Whatcha got?

Once upon a time a little boy needed help with homework. He ran to his mom and dad asking questions about math or English or social science. Mom or dad helped him figure out his math problem or his English grammar or told him what they remembered about that particular social science question. Invariably and without fail, the little boy turned to his almost six years older sister and asked, “Sahana, is that correct?”

We laughed. Why do you ask us if you need your sister to validate our answers? I believe he asked us out of habit but his full confidence was in his sister. If sister confirmed that the parents were correct, he would accept our answers.

As the boy and girl grew older, there were conflicts. Both of them grew up with their own views on life, society, media and politics. Both of them are independent thinkers (read stubborn). While they agree on basic values like equal rights, social justice, kindness, empathy, honesty, their means to get there sometimes differ. There are arguments, often heated.

I had the opportunity to watch their interactions during this pandemic in close quarters. While bickering still happens and it still drives me insane, I do get a preview of how they will relate to each other as adults. The girl turned 21 and the boy turned 15. They continue to debate policies and political beliefs with the zeal of their convictions. Debates can be still heated and tempers still flare, yet I often hear, “Ok, I see your point. But….”. Lately, I have witnessed more of sharing and laughing though. Often the laughter is directed at their aging parents, but mostly in a good natured and fun way.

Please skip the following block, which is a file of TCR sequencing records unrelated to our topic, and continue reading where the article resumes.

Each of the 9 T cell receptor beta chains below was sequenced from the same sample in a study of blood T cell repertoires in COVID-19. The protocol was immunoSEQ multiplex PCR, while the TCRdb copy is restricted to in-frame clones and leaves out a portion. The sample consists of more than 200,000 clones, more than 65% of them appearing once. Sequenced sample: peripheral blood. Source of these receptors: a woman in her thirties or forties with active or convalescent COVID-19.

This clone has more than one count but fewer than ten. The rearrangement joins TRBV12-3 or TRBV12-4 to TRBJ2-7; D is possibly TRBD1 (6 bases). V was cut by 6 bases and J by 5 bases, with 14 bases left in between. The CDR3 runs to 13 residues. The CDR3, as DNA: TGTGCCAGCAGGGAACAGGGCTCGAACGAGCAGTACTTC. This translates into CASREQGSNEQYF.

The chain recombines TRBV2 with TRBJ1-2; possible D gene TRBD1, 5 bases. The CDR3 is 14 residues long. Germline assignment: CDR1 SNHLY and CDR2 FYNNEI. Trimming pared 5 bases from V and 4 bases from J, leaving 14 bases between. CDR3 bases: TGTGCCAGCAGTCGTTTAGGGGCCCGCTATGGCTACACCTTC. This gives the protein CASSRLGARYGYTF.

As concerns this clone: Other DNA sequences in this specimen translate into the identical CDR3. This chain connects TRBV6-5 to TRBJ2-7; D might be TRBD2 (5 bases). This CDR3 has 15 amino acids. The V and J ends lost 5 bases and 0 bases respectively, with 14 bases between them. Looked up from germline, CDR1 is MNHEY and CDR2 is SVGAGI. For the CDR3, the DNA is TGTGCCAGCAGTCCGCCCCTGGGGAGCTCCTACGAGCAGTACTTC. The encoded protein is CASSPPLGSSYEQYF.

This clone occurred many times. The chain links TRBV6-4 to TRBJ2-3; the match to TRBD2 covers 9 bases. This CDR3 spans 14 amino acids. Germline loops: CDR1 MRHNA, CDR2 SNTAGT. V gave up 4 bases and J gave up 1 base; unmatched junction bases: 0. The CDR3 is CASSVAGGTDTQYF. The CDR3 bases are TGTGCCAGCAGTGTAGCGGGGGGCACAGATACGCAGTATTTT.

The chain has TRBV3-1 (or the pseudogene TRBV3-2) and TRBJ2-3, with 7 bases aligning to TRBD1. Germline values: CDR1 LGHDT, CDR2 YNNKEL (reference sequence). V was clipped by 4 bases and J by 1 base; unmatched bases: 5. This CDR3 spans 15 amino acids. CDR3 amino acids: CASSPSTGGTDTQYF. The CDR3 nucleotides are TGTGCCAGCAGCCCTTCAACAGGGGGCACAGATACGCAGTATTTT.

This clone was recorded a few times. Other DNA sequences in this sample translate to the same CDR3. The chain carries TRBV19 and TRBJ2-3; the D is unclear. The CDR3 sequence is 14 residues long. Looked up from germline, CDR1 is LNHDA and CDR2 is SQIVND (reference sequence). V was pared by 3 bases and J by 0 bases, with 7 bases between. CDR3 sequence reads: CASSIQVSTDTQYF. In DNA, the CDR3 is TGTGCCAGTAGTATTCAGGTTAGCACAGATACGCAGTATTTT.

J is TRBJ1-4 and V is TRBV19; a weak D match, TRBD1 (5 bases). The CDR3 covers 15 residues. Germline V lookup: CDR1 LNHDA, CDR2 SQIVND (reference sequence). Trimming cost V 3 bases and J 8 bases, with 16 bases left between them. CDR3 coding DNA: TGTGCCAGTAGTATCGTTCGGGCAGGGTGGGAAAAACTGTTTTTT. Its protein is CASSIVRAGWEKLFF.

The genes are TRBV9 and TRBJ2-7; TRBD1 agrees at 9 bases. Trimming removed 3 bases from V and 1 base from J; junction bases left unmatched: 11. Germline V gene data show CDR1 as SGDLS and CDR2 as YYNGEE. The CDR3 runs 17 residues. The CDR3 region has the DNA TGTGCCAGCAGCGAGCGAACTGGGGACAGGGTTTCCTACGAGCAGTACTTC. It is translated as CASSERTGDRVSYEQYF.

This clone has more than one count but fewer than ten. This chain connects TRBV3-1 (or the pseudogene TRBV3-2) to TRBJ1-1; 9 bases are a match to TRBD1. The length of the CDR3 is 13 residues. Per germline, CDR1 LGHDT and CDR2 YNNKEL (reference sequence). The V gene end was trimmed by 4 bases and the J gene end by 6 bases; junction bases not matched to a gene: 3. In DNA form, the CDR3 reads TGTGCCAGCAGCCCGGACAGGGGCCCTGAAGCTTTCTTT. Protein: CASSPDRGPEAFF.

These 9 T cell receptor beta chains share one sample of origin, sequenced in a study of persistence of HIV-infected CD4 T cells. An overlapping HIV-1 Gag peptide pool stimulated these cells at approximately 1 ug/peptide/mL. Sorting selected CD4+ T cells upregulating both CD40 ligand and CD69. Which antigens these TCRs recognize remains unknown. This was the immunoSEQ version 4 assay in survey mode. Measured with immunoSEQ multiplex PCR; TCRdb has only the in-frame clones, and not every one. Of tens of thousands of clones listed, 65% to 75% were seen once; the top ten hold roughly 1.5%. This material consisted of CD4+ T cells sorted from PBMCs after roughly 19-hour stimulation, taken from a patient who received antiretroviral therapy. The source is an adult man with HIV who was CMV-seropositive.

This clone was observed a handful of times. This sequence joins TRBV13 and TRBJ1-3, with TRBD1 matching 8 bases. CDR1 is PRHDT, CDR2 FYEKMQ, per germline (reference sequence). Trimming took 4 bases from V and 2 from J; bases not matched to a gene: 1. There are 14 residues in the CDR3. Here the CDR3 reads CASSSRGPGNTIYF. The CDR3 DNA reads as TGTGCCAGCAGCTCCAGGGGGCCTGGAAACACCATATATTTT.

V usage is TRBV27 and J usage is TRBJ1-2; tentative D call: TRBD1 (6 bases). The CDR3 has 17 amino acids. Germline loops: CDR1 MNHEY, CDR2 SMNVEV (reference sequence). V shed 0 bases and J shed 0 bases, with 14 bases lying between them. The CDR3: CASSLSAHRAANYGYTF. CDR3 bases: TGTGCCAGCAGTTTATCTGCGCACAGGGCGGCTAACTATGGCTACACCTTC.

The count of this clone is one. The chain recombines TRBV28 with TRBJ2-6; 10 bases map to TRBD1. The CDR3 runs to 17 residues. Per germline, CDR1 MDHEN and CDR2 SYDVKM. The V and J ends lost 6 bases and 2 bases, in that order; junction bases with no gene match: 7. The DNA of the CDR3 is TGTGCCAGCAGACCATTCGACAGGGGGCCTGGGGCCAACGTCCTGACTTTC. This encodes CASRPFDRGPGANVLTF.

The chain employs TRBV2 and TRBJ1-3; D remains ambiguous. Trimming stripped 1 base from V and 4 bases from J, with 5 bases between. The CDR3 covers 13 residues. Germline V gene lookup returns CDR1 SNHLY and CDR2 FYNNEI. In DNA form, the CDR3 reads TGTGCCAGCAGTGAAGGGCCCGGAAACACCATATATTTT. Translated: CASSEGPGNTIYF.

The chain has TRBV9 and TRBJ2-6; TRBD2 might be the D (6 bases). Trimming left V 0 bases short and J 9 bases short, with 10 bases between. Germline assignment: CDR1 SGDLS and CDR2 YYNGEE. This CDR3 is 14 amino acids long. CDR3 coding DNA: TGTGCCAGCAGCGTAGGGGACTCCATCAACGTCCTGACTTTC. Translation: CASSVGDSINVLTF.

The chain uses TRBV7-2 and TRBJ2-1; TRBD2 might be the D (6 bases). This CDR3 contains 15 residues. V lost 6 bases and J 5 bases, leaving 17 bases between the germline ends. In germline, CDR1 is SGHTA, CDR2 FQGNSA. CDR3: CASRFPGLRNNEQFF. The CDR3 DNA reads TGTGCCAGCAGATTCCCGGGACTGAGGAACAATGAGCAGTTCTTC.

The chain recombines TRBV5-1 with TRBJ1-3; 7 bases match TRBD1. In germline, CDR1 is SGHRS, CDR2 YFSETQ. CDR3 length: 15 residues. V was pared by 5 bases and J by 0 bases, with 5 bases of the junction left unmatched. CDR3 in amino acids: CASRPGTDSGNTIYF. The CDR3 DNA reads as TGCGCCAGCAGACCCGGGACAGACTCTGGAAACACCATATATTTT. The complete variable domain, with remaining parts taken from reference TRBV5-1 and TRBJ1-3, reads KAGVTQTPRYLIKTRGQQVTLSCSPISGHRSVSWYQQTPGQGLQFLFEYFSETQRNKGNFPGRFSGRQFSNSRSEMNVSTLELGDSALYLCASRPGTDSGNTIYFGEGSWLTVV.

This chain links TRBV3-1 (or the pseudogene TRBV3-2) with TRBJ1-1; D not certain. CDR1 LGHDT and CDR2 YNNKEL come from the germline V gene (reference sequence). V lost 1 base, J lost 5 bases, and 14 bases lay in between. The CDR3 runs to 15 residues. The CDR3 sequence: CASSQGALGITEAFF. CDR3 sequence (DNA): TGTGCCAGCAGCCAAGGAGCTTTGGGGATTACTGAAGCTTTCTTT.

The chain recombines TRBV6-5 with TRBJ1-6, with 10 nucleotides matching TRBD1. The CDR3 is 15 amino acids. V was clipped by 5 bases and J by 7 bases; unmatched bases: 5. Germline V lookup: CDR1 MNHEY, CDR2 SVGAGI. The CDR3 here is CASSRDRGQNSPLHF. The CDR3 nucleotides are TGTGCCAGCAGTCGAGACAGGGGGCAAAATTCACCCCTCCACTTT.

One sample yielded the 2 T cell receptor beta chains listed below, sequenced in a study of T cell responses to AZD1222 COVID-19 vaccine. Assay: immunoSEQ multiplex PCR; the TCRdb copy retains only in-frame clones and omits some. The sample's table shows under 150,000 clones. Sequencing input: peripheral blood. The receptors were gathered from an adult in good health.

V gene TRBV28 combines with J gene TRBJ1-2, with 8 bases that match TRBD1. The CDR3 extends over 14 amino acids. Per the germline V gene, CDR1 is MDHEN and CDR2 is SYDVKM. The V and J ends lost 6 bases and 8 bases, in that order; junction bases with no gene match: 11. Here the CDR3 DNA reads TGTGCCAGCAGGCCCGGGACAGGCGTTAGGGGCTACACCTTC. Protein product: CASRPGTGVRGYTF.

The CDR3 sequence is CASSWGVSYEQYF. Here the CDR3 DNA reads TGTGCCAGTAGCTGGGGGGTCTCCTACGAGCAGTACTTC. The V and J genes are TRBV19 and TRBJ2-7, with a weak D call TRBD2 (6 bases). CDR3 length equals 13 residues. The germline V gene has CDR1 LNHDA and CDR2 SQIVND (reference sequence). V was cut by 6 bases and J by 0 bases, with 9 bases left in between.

I hear, “Ry, I am making pasta for myself, do you want some?”

Or “Sahana, I made popcorn. I left half a bag for you.”

I hear, “Sahana, I can’t find my phone.” And then, the phone is invariably found by sister accompanied by elaborate eye roll and an indulgent, “You dummy!”

It warms my heart to see they often speak the same language – pop culture language.

I hear, “Hey Ryan, did you watch (insert tik tok star name)?” or “Sahana, you gotta see this.”

A few days ago, I overheard a loud broken teen boy voice shouting from his room to his sister.

“Hey Sahana, I have English homework. You gotta help me.”

“I gotta, huh?” She laughs.

Then he saunters over to her room, slouches on her bed:

“Awright, I have to draw a picture between Victorian society and Oscar Wilde’s The Importance of Being Earnest. Whatcha got?

Sahana, despite being in the middle of her homework, smiles and turns around to help.